West Virginia tips off in the newest chapter in its biggest rivalry when it hosts the Pitt Panthers on Friday night. The game is set to begin at 8:30 p.m. ET on ESPNU.
The Backyard Brawl resumed in its current form after a four-year hiatus in 2017, with a one-year pause in 2020 due to COVID-19. It’s one of the oldest matchups for the Mountaineers, as the two programs squared off for the first time in 1904.
WVU is aiming for its 100th victory over the Panthers in their 188th meeting, and the team’s fifth in a row.
There’s no doubt that the Backyard Brawl has lost a bit of a spark in recent decades as the programs have drifted apart. WVU and Pitt met annually from 1918 to 2012, both as league and non-league opponents. Although he’s excited to see a full Coliseum as the rivalry comes back to Morgantown, WVU coach Bob Huggins admits that the Brawl isn’t quite as fierce as it was when he was on the court.
“At the peak, WVU-Pitt was more intense than any other rivalry I knew. Everyone was fighting. Fans were fighting,” said Huggins. “Players don’t ask or really get into it. It’s been dead for so long. It’s been dead a while. It really wasn’t — in the Big East days, it wasn’t near like when I played. Still pretty good, but you didn’t have all the craziness, it was a basketball game. The craziness wasn’t involved.”
West Virginia enters the Brawl with a win over Oakland at home on Tuesday. Of course, a win is still a win for Bob Huggins, even 901 victories into his career — but staying on brand, the head coach found much to be improved in his team as they prepare for the Panthers.
For one, the Mountaineers were uncharacteristically out-rebounded by 15 in the season opener. Huggins, who typically stresses strong inside play with talented big men, said his team’s performance on the glass was “mind-blowing.”
“A lot of it was effort. It’s effort, technique,” Huggins said. “74 percent of missed shots go opposite, they go over the rim, and the ones that don’t go over the rim bounce backwards towards the shooter, and that’s really where everybody is…so it’s not that hard to rebound it opposite….And we missed enough shots to maybe set a record.”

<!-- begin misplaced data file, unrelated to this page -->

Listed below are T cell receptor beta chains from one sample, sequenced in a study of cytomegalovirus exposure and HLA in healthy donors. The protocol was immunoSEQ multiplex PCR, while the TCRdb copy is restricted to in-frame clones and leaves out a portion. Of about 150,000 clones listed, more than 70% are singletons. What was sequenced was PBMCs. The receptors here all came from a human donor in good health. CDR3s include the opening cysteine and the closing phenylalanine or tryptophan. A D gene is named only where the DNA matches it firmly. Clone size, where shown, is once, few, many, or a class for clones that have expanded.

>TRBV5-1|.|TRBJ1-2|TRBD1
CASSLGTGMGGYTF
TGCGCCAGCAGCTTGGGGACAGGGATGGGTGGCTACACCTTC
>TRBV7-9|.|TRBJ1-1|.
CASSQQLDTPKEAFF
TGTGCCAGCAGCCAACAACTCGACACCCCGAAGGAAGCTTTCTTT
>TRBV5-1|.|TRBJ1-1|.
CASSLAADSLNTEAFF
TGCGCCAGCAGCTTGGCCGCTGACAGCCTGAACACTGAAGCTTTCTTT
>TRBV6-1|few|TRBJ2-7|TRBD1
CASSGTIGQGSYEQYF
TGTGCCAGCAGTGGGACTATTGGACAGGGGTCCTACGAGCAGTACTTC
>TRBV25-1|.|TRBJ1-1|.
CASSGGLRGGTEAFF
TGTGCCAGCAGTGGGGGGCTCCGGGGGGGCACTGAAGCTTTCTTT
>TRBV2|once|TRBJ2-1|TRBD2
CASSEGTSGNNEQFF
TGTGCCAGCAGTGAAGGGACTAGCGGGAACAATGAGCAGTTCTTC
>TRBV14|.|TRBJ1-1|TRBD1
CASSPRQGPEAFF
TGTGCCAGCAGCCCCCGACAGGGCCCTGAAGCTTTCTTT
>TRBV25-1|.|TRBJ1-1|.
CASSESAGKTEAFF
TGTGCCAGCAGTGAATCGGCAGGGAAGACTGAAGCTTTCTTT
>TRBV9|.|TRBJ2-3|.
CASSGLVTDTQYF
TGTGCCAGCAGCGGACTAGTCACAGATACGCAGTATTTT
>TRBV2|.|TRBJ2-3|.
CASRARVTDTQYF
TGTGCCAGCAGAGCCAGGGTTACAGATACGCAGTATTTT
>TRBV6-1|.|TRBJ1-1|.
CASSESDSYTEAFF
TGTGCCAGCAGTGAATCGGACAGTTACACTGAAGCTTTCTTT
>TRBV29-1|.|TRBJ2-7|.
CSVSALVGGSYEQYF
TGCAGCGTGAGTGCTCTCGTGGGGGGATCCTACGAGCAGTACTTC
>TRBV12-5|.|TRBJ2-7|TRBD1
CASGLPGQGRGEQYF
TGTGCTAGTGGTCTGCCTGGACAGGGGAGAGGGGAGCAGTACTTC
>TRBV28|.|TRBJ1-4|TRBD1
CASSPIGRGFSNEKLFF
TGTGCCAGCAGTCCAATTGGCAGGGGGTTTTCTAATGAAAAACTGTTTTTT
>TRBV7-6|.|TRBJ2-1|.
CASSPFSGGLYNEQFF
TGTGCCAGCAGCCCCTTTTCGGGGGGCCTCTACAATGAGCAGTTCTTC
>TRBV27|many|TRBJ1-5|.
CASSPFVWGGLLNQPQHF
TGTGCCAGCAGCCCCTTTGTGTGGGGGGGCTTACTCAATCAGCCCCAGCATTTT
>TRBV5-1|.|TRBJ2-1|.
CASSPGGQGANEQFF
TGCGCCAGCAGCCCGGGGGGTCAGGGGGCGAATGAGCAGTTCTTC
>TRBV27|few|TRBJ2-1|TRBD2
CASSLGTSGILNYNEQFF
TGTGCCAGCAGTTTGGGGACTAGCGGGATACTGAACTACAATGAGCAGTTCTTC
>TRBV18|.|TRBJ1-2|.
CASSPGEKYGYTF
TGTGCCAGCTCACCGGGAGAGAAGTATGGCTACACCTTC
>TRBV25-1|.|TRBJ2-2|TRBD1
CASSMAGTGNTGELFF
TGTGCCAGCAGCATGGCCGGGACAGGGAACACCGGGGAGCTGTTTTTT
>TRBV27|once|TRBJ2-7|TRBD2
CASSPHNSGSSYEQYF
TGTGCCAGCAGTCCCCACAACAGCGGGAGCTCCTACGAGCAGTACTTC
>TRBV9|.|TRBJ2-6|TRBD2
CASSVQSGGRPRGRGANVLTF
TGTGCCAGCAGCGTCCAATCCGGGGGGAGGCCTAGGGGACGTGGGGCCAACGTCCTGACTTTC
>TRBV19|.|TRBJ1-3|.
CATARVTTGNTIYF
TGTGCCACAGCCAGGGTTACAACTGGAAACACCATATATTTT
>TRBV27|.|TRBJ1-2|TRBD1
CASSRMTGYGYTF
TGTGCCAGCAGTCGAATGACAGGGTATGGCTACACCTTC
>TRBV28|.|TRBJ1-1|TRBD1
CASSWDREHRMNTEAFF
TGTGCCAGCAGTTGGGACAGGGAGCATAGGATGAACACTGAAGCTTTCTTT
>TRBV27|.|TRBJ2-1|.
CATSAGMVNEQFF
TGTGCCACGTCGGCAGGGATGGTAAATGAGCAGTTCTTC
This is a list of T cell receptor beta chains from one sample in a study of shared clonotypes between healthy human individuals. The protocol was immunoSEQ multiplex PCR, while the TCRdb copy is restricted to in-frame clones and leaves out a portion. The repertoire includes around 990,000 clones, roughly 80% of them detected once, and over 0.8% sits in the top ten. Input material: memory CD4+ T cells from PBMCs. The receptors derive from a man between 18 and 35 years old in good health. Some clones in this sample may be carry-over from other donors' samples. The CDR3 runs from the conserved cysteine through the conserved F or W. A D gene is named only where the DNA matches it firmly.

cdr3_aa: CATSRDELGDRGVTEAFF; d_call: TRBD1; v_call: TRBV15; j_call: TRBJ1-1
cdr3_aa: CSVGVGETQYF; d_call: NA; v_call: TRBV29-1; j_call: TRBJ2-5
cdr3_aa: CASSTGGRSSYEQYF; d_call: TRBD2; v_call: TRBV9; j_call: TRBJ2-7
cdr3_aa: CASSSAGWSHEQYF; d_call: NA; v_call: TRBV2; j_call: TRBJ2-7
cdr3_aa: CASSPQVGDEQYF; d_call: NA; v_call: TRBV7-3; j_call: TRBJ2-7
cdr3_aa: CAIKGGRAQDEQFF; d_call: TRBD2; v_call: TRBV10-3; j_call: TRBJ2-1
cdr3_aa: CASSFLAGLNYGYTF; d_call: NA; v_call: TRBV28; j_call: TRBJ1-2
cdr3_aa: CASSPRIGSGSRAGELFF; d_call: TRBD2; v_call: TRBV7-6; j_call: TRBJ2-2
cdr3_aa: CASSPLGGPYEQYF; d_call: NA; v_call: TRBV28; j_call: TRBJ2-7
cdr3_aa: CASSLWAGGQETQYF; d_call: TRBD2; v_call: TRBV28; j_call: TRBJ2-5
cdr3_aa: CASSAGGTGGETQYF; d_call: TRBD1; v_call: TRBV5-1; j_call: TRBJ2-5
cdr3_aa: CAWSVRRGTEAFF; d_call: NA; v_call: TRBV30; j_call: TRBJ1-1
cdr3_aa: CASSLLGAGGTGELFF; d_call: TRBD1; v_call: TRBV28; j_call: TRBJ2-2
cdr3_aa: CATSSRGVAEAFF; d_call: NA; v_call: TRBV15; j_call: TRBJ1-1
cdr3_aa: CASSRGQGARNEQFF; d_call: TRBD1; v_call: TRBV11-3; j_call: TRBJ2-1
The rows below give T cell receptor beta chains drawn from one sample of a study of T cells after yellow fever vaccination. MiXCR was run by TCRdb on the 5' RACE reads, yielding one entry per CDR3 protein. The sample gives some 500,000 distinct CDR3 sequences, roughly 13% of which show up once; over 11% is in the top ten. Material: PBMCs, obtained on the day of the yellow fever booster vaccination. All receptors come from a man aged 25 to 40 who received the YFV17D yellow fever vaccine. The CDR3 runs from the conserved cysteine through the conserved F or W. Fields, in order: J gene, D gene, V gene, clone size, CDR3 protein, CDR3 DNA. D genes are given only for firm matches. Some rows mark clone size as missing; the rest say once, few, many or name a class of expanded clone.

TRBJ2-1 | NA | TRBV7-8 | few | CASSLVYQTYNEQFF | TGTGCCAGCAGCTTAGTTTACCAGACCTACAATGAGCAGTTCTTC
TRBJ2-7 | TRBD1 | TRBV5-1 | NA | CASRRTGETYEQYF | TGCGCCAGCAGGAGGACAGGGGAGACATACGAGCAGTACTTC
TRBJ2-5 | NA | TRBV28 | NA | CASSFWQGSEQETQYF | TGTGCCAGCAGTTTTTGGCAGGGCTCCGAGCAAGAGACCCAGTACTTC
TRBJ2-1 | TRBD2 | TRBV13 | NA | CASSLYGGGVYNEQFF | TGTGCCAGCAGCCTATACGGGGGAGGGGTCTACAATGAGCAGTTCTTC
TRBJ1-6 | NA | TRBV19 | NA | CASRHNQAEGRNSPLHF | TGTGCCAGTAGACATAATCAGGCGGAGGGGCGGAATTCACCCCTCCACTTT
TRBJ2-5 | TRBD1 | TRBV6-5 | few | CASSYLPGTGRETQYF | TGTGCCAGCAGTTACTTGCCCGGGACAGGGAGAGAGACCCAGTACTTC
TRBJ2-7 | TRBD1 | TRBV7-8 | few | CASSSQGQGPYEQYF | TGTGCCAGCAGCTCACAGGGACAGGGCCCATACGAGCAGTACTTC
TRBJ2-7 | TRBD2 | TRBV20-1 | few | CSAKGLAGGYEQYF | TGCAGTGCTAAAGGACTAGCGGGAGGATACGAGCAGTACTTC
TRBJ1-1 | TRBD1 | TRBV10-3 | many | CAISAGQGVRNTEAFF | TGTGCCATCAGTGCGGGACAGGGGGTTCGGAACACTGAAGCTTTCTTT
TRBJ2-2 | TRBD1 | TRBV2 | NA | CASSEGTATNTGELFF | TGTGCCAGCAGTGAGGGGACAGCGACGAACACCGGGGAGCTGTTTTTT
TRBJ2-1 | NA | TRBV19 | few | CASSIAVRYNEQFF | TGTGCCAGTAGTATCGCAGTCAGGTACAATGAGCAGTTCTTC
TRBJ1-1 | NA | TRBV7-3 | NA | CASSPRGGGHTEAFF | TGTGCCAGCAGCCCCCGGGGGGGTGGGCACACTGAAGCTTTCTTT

Offensively, Taz Sherman led the Mountaineers with 19 points, tag-teaming with fellow guard Sean McNeil, who added 11. While Sherman got going early in the contest, McNeil is working to build confidence — and it showed, as the normally high-volume shooter tended to pass up some open long-range jump shots.
McNeil and Sherman are actually the only Mountaineers with an appearance in the Backyard Brawl, but the importance of the rivalry is not lost on the team. Mix in the prospect of a sold-out Coliseum, and even WVU’s newest players are excited to take on the Panthers.
“My first day [at WVU] was about this game,” said transfer big man Dimon Carrigan. “The first day I got here, they brought up the rivalry between Pitt and West Virginia. I don’t know the history, I don’t know how long it goes back and stuff, but I do know it’s very important so I’m trying to get us a W tomorrow.”
Pitt takes the court with a painful loss in its season opener to The Citadel on its record. Jeff Capel’s team is already depleted to start the season, having lost guard Nike Sibande to a preseason ACL injury and Ithiel Horton to an indefinite suspension.
The Panthers struggled to defend the three-ball, allowing the Bulldogs to sink six of their first nine shots from deep, and 36 percent for the game. They did, however, get strong showings from forward John Hugley and guard Femi Odukale, who combined for 47 points on the night.
Still, Huggins sees the Panthers as a tough test for their first Power Five matchup of the season.
“They’ve got great size. They’ve got a 6-10 who can step out and make shots for them, which spreads your bigs out,” Huggins said. “I think Jeff’s done a great job putting that team together.”
Tip-off in the 188th edition of the men’s basketball Backyard Brawl is slated for 8:30 p.m. ET on ESPNU.